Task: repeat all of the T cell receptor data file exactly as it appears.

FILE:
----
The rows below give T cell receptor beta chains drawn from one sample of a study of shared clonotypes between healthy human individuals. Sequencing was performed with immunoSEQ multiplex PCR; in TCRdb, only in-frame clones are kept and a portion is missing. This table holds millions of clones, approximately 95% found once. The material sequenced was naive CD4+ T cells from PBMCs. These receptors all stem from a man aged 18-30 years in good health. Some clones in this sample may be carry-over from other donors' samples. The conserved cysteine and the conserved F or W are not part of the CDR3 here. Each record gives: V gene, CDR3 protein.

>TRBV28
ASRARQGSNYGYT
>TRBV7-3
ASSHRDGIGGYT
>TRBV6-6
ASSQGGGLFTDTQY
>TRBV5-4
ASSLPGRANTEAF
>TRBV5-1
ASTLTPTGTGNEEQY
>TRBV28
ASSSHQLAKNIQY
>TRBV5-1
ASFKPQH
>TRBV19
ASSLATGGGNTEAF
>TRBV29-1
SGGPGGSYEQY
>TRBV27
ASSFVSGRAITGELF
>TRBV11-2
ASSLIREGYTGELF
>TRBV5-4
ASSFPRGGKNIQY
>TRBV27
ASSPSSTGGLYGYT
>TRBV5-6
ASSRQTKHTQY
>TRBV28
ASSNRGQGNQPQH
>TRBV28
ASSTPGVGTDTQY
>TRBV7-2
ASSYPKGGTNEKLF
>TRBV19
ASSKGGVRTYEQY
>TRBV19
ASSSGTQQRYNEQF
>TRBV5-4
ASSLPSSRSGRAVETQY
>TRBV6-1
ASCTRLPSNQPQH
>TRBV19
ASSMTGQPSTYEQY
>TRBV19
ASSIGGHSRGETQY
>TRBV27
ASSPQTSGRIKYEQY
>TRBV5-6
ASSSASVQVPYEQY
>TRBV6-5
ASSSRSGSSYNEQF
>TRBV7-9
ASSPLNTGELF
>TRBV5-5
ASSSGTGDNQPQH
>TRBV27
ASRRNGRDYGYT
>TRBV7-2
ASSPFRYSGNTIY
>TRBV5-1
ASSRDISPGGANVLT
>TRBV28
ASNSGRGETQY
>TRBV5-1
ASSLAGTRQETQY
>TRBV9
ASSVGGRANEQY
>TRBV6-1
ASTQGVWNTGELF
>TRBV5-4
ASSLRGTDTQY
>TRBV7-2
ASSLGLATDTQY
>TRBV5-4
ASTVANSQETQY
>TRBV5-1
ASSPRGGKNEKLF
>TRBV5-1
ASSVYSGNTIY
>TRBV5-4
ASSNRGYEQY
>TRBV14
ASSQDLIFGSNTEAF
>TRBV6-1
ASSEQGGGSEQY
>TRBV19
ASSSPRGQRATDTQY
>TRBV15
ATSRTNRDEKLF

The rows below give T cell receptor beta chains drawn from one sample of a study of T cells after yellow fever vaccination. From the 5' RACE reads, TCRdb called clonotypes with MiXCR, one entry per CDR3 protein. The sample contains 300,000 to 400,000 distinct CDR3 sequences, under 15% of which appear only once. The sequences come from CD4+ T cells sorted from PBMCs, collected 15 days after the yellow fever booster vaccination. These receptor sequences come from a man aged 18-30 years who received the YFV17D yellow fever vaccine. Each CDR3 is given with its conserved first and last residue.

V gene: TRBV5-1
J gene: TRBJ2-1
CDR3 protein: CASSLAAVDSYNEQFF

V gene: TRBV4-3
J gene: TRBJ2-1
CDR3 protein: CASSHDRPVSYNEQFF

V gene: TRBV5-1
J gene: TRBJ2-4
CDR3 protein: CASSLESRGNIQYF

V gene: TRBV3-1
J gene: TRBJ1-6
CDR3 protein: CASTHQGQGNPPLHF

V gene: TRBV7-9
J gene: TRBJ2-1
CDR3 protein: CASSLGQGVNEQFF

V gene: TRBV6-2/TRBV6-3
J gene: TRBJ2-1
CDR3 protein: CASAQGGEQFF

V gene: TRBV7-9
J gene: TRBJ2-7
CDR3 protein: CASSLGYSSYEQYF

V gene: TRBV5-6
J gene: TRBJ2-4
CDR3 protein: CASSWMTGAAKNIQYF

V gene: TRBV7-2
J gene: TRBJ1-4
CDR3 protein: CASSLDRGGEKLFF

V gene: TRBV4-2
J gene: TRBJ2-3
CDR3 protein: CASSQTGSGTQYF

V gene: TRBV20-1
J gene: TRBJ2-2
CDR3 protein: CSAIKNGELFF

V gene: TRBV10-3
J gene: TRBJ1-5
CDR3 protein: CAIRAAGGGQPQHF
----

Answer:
The rows below give T cell receptor beta chains drawn from one sample of a study of shared clonotypes between healthy human individuals. Sequencing was performed with immunoSEQ multiplex PCR; in TCRdb, only in-frame clones are kept and a portion is missing. This table holds millions of clones, approximately 95% found once. The material sequenced was naive CD4+ T cells from PBMCs. These receptors all stem from a man aged 18-30 years in good health. Some clones in this sample may be carry-over from other donors' samples. The conserved cysteine and the conserved F or W are not part of the CDR3 here. Each record gives: V gene, CDR3 protein.

>TRBV28
ASRARQGSNYGYT
>TRBV7-3
ASSHRDGIGGYT
>TRBV6-6
ASSQGGGLFTDTQY
>TRBV5-4
ASSLPGRANTEAF
>TRBV5-1
ASTLTPTGTGNEEQY
>TRBV28
ASSSHQLAKNIQY
>TRBV5-1
ASFKPQH
>TRBV19
ASSLATGGGNTEAF
>TRBV29-1
SGGPGGSYEQY
>TRBV27
ASSFVSGRAITGELF
>TRBV11-2
ASSLIREGYTGELF
>TRBV5-4
ASSFPRGGKNIQY
>TRBV27
ASSPSSTGGLYGYT
>TRBV5-6
ASSRQTKHTQY
>TRBV28
ASSNRGQGNQPQH
>TRBV28
ASSTPGVGTDTQY
>TRBV7-2
ASSYPKGGTNEKLF
>TRBV19
ASSKGGVRTYEQY
>TRBV19
ASSSGTQQRYNEQF
>TRBV5-4
ASSLPSSRSGRAVETQY
>TRBV6-1
ASCTRLPSNQPQH
>TRBV19
ASSMTGQPSTYEQY
>TRBV19
ASSIGGHSRGETQY
>TRBV27
ASSPQTSGRIKYEQY
>TRBV5-6
ASSSASVQVPYEQY
>TRBV6-5
ASSSRSGSSYNEQF
>TRBV7-9
ASSPLNTGELF
>TRBV5-5
ASSSGTGDNQPQH
>TRBV27
ASRRNGRDYGYT
>TRBV7-2
ASSPFRYSGNTIY
>TRBV5-1
ASSRDISPGGANVLT
>TRBV28
ASNSGRGETQY
>TRBV5-1
ASSLAGTRQETQY
>TRBV9
ASSVGGRANEQY
>TRBV6-1
ASTQGVWNTGELF
>TRBV5-4
ASSLRGTDTQY
>TRBV7-2
ASSLGLATDTQY
>TRBV5-4
ASTVANSQETQY
>TRBV5-1
ASSPRGGKNEKLF
>TRBV5-1
ASSVYSGNTIY
>TRBV5-4
ASSNRGYEQY
>TRBV14
ASSQDLIFGSNTEAF
>TRBV6-1
ASSEQGGGSEQY
>TRBV19
ASSSPRGQRATDTQY
>TRBV15
ATSRTNRDEKLF

The rows below give T cell receptor beta chains drawn from one sample of a study of T cells after yellow fever vaccination. From the 5' RACE reads, TCRdb called clonotypes with MiXCR, one entry per CDR3 protein. The sample contains 300,000 to 400,000 distinct CDR3 sequences, under 15% of which appear only once. The sequences come from CD4+ T cells sorted from PBMCs, collected 15 days after the yellow fever booster vaccination. These receptor sequences come from a man aged 18-30 years who received the YFV17D yellow fever vaccine. Each CDR3 is given with its conserved first and last residue.

V gene: TRBV5-1
J gene: TRBJ2-1
CDR3 protein: CASSLAAVDSYNEQFF

V gene: TRBV4-3
J gene: TRBJ2-1
CDR3 protein: CASSHDRPVSYNEQFF

V gene: TRBV5-1
J gene: TRBJ2-4
CDR3 protein: CASSLESRGNIQYF

V gene: TRBV3-1
J gene: TRBJ1-6
CDR3 protein: CASTHQGQGNPPLHF

V gene: TRBV7-9
J gene: TRBJ2-1
CDR3 protein: CASSLGQGVNEQFF

V gene: TRBV6-2/TRBV6-3
J gene: TRBJ2-1
CDR3 protein: CASAQGGEQFF

V gene: TRBV7-9
J gene: TRBJ2-7
CDR3 protein: CASSLGYSSYEQYF

V gene: TRBV5-6
J gene: TRBJ2-4
CDR3 protein: CASSWMTGAAKNIQYF

V gene: TRBV7-2
J gene: TRBJ1-4
CDR3 protein: CASSLDRGGEKLFF

V gene: TRBV4-2
J gene: TRBJ2-3
CDR3 protein: CASSQTGSGTQYF

V gene: TRBV20-1
J gene: TRBJ2-2
CDR3 protein: CSAIKNGELFF

V gene: TRBV10-3
J gene: TRBJ1-5
CDR3 protein: CAIRAAGGGQPQHF